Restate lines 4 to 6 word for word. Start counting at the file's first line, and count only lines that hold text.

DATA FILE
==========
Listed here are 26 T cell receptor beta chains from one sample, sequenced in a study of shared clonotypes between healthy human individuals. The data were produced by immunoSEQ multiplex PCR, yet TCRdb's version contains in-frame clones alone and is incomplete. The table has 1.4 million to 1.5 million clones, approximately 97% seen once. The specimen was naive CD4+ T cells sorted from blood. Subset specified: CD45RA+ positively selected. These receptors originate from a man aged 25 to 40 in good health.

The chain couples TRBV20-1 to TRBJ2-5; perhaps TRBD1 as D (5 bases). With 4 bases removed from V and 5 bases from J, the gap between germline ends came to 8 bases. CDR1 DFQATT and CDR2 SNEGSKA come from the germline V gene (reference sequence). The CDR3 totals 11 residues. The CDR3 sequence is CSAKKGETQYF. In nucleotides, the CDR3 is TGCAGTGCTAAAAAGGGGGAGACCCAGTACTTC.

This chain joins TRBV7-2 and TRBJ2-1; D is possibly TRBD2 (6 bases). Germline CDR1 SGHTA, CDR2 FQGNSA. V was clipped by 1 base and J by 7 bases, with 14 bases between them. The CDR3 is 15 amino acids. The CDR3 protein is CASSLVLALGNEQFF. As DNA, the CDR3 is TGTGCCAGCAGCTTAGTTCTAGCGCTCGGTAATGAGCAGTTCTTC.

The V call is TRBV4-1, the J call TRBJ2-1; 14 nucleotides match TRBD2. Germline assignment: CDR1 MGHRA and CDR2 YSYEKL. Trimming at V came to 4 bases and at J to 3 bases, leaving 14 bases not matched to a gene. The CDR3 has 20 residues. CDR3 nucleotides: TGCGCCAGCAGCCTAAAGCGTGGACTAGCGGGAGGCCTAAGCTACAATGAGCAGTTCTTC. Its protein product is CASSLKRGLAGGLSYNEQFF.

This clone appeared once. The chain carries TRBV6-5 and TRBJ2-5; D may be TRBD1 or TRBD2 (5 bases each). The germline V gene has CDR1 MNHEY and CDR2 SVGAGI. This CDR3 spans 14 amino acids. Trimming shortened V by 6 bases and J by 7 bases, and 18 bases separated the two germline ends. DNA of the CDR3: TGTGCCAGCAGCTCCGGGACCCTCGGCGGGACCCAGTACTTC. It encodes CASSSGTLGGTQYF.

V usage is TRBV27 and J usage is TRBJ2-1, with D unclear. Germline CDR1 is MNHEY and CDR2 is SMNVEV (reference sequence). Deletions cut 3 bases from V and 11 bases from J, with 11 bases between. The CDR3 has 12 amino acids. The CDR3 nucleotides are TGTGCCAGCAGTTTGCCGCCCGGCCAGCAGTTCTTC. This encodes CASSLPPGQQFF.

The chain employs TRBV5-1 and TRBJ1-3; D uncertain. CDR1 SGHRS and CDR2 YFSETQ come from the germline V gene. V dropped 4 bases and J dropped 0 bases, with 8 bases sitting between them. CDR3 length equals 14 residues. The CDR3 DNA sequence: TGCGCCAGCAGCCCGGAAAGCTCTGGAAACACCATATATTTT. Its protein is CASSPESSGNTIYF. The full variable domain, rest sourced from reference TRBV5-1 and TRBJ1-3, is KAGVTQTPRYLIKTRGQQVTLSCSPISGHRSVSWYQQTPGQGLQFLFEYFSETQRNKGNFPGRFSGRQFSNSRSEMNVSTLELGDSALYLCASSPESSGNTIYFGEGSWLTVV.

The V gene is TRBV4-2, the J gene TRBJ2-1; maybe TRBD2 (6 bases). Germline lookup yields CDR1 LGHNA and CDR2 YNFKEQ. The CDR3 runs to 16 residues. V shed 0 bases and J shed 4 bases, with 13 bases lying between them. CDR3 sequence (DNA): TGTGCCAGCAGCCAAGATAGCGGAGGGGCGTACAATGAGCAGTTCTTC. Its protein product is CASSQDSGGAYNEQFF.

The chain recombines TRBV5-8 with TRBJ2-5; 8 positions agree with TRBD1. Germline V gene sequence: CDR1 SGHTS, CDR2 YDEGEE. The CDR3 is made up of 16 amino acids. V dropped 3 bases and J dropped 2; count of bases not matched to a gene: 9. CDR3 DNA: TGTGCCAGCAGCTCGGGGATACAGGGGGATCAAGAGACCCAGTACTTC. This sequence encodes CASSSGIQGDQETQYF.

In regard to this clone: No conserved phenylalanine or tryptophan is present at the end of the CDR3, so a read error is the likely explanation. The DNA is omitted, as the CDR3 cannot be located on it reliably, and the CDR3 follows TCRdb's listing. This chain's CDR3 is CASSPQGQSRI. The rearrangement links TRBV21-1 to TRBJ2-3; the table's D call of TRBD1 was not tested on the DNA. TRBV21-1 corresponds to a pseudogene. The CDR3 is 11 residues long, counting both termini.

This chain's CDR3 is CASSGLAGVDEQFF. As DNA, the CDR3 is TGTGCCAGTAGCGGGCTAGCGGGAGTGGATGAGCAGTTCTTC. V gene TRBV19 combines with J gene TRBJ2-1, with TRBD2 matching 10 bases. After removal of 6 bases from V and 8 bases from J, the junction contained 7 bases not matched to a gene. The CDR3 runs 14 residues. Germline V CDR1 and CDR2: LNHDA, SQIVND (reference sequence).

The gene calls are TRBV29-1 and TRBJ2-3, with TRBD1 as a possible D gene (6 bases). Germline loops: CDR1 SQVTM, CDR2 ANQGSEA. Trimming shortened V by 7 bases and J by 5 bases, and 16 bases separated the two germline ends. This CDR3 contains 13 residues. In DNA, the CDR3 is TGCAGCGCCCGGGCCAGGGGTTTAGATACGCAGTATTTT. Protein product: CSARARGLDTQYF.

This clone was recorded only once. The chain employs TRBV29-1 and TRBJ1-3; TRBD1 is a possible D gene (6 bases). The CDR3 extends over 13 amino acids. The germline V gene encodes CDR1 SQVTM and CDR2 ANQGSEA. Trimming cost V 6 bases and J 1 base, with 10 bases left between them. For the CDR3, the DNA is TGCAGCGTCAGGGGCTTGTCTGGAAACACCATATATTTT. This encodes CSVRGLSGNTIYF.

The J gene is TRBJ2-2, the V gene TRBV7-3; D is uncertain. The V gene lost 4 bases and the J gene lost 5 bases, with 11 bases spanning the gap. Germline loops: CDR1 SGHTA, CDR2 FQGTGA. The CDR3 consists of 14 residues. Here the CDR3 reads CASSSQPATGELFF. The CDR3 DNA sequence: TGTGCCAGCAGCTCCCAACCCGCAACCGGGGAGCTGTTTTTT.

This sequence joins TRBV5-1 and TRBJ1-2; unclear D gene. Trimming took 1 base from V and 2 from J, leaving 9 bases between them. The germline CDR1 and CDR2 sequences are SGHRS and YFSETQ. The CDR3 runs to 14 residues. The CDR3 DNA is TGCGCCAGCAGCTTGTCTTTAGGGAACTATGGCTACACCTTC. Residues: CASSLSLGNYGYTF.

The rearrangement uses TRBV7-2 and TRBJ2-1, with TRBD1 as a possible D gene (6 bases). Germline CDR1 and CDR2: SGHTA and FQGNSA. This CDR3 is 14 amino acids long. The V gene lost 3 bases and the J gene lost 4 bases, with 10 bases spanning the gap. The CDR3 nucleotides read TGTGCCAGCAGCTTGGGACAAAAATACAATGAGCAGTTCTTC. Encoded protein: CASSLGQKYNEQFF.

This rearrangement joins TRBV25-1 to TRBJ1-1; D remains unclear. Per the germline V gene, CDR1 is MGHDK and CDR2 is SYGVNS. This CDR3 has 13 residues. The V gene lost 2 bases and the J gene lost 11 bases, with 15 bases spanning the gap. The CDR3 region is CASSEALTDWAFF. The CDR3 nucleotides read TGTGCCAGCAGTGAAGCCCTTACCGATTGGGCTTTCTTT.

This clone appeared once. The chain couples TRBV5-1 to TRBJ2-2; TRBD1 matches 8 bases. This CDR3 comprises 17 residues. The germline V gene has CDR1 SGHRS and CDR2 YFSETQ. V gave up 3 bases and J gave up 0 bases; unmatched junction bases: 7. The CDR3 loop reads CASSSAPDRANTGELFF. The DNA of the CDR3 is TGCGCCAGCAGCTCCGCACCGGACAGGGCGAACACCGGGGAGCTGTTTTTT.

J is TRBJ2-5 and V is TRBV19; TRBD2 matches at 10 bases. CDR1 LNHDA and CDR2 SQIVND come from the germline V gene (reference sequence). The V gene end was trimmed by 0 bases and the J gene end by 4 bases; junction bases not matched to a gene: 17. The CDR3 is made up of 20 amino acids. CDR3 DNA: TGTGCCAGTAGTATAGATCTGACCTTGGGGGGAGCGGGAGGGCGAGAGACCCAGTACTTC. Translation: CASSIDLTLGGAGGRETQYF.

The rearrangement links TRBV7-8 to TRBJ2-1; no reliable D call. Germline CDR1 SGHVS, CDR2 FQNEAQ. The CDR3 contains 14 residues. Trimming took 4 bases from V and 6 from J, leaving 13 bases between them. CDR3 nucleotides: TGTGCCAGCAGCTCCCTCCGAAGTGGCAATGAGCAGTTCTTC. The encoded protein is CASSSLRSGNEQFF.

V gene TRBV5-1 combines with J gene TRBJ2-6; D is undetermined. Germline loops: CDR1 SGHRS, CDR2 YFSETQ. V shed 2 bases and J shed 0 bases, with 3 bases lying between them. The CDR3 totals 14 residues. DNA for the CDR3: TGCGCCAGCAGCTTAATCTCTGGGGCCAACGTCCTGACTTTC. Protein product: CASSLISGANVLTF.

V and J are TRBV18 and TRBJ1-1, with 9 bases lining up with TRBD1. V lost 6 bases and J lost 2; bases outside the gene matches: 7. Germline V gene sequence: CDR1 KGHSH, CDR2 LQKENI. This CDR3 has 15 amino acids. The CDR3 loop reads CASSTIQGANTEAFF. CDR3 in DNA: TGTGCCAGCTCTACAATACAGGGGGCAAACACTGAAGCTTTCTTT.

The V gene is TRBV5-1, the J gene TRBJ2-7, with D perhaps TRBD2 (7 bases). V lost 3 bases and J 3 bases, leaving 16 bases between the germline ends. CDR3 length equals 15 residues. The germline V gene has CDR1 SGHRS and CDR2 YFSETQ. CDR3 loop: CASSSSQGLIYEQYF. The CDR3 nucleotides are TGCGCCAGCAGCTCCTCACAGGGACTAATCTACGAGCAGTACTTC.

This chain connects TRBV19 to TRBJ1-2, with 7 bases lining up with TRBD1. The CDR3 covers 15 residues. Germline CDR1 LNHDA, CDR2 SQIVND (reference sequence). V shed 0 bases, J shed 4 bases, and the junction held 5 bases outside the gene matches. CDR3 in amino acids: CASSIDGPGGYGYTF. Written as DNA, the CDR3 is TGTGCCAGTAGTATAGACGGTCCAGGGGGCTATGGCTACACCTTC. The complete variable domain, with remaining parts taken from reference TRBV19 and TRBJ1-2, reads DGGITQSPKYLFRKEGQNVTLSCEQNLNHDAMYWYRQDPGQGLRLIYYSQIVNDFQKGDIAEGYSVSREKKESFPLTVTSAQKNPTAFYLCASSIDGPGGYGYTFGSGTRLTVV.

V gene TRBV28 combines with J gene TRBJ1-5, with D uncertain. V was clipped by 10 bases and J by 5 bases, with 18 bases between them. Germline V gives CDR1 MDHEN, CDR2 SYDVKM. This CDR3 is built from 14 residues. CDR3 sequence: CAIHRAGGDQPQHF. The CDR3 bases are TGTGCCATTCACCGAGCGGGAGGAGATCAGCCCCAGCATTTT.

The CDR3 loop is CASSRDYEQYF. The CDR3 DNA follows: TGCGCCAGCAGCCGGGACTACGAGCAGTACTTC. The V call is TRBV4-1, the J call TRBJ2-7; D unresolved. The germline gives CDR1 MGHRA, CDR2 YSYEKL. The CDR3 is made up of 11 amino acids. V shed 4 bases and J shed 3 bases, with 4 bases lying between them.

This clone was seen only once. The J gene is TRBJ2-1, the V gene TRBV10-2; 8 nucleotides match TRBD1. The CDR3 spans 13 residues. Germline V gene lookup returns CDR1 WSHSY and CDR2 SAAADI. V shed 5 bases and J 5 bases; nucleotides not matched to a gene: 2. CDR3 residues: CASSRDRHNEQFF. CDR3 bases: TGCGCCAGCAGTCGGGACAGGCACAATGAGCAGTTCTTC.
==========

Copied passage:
The V call is TRBV4-1, the J call TRBJ2-1; 14 nucleotides match TRBD2. Germline assignment: CDR1 MGHRA and CDR2 YSYEKL. Trimming at V came to 4 bases and at J to 3 bases, leaving 14 bases not matched to a gene. The CDR3 has 20 residues. CDR3 nucleotides: TGCGCCAGCAGCCTAAAGCGTGGACTAGCGGGAGGCCTAAGCTACAATGAGCAGTTCTTC. Its protein product is CASSLKRGLAGGLSYNEQFF.

This clone appeared once. The chain carries TRBV6-5 and TRBJ2-5; D may be TRBD1 or TRBD2 (5 bases each). The germline V gene has CDR1 MNHEY and CDR2 SVGAGI. This CDR3 spans 14 amino acids. Trimming shortened V by 6 bases and J by 7 bases, and 18 bases separated the two germline ends. DNA of the CDR3: TGTGCCAGCAGCTCCGGGACCCTCGGCGGGACCCAGTACTTC. It encodes CASSSGTLGGTQYF.

V usage is TRBV27 and J usage is TRBJ2-1, with D unclear. Germline CDR1 is MNHEY and CDR2 is SMNVEV (reference sequence). Deletions cut 3 bases from V and 11 bases from J, with 11 bases between. The CDR3 has 12 amino acids. The CDR3 nucleotides are TGTGCCAGCAGTTTGCCGCCCGGCCAGCAGTTCTTC. This encodes CASSLPPGQQFF.